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Silencing urban terror like dead-end streets

The Burj Jacinda Adern

OPINION: “A belief is a lever that once pulled, moves almost everything else in a person’s life. Are you a scientist? A liberal? A racist? These are merely species of belief in action. Your beliefs define your vision of the world; they dictate your behaviour; they determine your emotional responses to other human beings. Once believed, they become part of the very apparatus of your mind, determining your desires, fears, expectations, and subsequent behaviour.”

Sam Harris, The End of Faith


Brands are fantasies feeding our ideals of lifestyles. Remove the fantasy and all you have is an unremarkable commodity doomed to forgetfulness and lack of appreciation. This is exactly the rationale behind New Zealand’s Prime Minister, Jacinda Arden, when vowing to never utter the name of a gunman who live streamed on Facebook the shooting of 50 worshipers at two mosques in Christchurch last week. By omitting the terrorist’s name, Ms Arden helped stop any fantasy around his persona and, eventual branding.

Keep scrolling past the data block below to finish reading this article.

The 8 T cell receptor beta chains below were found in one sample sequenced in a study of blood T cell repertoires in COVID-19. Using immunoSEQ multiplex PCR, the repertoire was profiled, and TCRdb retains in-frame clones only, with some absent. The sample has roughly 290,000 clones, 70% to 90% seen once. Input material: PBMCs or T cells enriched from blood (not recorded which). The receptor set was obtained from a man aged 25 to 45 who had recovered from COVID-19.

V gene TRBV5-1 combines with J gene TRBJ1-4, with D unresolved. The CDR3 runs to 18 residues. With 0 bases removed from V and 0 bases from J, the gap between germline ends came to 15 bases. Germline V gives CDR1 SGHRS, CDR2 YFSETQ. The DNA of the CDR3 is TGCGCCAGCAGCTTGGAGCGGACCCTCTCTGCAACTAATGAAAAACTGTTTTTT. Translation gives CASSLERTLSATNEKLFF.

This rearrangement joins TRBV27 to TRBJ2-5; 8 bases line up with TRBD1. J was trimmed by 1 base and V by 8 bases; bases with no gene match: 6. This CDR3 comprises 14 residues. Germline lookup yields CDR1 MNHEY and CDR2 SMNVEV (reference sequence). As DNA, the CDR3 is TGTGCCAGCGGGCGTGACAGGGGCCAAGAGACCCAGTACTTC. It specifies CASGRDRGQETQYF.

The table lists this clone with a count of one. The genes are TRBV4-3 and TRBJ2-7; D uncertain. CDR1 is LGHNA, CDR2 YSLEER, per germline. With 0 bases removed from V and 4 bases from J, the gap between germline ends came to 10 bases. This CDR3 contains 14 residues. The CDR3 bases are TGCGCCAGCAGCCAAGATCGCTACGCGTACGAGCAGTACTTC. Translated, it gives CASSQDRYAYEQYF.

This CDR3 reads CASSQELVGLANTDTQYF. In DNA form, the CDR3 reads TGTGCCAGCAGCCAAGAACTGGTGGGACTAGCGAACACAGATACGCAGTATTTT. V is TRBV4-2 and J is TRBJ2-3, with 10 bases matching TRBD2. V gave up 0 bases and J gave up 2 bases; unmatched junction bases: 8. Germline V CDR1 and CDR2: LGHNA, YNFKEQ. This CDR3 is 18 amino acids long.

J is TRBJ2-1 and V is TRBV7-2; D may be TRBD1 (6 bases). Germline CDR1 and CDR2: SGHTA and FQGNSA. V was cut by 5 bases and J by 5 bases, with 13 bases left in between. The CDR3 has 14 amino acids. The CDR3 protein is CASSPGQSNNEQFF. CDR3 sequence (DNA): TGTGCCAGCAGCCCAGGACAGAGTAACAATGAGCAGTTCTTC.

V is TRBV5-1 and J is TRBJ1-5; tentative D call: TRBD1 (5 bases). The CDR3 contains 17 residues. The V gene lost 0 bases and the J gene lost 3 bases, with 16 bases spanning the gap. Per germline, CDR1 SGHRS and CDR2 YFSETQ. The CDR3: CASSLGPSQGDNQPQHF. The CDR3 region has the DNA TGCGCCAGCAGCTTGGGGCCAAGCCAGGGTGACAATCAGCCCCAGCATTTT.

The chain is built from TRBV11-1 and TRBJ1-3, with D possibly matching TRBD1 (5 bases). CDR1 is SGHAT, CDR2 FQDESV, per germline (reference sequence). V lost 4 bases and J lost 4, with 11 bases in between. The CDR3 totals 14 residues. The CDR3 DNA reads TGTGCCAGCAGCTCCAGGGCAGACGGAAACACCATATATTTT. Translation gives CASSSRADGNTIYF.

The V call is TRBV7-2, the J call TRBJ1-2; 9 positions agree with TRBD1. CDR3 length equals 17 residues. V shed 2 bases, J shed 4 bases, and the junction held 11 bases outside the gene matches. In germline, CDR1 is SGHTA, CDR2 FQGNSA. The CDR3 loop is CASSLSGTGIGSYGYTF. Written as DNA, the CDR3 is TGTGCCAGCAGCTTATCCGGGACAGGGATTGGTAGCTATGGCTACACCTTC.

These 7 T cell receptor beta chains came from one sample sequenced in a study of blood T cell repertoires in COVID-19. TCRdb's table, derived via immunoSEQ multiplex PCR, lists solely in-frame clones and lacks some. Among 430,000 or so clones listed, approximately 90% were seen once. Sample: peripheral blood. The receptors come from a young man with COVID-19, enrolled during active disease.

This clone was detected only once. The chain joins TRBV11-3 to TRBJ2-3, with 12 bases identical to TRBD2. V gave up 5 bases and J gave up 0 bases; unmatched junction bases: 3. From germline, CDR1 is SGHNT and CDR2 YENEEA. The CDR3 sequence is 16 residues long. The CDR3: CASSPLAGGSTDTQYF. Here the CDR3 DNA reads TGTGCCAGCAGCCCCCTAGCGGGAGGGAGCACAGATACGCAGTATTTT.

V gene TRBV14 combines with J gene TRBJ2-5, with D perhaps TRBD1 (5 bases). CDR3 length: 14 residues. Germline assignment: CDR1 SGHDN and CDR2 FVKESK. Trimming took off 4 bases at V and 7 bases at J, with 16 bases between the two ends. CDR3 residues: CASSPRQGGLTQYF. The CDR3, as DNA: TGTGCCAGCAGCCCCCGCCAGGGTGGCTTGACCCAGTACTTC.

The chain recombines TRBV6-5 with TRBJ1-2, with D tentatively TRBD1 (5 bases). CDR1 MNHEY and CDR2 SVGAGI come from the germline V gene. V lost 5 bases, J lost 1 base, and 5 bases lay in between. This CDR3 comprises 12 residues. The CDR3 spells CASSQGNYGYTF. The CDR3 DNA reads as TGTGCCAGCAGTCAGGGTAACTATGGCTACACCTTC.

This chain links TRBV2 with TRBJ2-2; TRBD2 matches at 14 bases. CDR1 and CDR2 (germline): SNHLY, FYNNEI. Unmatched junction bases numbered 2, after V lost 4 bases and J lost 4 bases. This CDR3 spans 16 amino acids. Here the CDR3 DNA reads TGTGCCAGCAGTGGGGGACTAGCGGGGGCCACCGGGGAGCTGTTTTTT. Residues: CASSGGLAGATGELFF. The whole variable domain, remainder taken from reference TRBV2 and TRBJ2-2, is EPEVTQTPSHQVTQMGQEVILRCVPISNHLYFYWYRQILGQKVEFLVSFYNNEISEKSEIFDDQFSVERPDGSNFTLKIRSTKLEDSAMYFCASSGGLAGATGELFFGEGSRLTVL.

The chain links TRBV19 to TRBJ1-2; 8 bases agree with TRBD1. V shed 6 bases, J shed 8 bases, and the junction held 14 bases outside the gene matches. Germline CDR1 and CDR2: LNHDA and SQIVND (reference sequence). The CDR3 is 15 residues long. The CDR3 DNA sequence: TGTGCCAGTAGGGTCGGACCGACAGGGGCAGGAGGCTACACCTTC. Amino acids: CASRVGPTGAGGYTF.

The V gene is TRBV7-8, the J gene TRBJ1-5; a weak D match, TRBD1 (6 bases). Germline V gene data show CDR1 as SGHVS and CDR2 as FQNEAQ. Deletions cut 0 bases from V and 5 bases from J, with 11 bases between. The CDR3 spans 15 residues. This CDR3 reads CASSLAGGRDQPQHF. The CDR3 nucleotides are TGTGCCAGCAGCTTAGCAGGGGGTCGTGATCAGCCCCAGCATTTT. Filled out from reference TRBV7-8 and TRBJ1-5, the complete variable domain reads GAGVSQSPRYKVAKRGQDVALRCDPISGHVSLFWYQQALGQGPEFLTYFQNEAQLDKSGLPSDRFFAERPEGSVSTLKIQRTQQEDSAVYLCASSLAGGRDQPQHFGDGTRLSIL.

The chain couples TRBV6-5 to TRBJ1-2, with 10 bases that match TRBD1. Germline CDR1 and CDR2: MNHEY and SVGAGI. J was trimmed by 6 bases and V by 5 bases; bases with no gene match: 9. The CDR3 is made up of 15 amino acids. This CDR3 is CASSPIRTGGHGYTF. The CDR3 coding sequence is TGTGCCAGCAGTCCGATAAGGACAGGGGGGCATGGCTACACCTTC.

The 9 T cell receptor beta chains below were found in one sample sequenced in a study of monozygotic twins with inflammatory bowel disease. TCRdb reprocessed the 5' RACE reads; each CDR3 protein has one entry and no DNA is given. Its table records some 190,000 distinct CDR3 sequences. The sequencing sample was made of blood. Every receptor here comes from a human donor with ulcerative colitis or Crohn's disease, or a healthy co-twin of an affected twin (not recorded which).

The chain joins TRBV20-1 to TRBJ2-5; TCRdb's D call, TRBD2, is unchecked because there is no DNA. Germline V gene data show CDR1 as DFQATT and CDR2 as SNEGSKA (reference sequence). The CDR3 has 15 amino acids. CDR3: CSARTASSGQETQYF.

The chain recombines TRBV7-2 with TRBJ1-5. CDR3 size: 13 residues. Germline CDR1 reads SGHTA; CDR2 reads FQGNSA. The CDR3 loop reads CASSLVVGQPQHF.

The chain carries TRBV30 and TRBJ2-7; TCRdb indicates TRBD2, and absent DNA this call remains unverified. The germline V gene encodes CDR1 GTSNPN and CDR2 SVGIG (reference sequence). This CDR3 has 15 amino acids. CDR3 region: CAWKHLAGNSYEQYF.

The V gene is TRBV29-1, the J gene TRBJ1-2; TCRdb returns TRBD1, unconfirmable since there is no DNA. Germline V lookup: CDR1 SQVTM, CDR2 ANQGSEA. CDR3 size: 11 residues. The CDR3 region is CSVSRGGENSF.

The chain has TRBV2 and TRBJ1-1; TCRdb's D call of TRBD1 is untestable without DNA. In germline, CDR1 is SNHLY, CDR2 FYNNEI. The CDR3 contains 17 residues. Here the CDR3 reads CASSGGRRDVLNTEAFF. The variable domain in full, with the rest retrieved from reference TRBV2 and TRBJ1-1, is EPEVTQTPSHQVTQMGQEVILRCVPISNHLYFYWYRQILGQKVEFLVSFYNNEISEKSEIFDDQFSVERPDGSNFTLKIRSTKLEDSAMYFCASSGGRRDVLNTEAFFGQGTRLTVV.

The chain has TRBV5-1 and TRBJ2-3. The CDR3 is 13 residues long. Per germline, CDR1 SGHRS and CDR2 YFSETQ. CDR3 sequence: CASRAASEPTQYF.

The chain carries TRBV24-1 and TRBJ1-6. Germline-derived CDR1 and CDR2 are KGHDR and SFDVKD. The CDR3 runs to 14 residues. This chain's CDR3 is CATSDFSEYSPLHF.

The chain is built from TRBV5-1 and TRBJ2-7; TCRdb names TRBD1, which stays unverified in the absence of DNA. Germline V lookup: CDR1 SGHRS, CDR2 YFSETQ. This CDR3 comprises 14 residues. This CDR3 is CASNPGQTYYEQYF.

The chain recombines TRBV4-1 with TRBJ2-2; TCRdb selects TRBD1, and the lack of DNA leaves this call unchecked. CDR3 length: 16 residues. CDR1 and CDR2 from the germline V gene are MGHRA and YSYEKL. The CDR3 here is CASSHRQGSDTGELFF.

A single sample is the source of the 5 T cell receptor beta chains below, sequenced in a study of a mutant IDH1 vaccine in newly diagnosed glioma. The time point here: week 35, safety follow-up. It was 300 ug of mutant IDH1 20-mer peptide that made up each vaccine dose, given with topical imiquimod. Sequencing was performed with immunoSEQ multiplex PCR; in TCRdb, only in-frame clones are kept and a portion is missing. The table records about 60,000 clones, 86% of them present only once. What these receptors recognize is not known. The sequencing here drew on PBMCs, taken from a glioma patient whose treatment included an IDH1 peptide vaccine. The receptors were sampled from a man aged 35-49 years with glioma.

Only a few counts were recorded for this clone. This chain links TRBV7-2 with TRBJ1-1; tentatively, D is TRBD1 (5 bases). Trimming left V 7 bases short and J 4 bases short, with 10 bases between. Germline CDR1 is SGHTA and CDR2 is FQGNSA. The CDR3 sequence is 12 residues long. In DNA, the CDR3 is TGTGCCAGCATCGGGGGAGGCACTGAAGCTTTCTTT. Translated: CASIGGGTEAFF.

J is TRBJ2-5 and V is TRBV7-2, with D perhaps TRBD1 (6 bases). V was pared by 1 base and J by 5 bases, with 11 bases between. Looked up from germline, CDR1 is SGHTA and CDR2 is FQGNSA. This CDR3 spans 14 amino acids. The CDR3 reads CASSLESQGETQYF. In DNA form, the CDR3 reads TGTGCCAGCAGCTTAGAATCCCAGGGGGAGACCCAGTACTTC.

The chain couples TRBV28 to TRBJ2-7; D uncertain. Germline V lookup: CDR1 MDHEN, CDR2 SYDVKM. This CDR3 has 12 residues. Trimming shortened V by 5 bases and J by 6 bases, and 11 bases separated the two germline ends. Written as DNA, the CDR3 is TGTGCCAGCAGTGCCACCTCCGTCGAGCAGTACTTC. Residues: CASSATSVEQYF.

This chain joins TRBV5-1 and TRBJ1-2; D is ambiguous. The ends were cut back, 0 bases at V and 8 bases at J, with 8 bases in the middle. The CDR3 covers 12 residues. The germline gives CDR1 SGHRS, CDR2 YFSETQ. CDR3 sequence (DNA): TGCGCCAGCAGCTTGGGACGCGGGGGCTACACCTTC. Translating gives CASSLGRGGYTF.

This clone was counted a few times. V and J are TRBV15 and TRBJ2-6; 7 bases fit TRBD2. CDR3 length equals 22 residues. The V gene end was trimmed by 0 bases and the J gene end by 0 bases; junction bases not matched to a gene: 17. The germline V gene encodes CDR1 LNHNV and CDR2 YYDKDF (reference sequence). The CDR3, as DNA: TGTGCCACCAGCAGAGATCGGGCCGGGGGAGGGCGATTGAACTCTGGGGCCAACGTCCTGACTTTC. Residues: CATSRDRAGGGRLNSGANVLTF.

Looking at terrorist organisations as brands may seem trivial but doing so allows us to dissect and understand the elements and organising principles that make them who they are. It can also show how they connect to the followers and sympathisers who enable their existence and growth; particularly in the age of social media.

According to legal scholar Richard Hasen: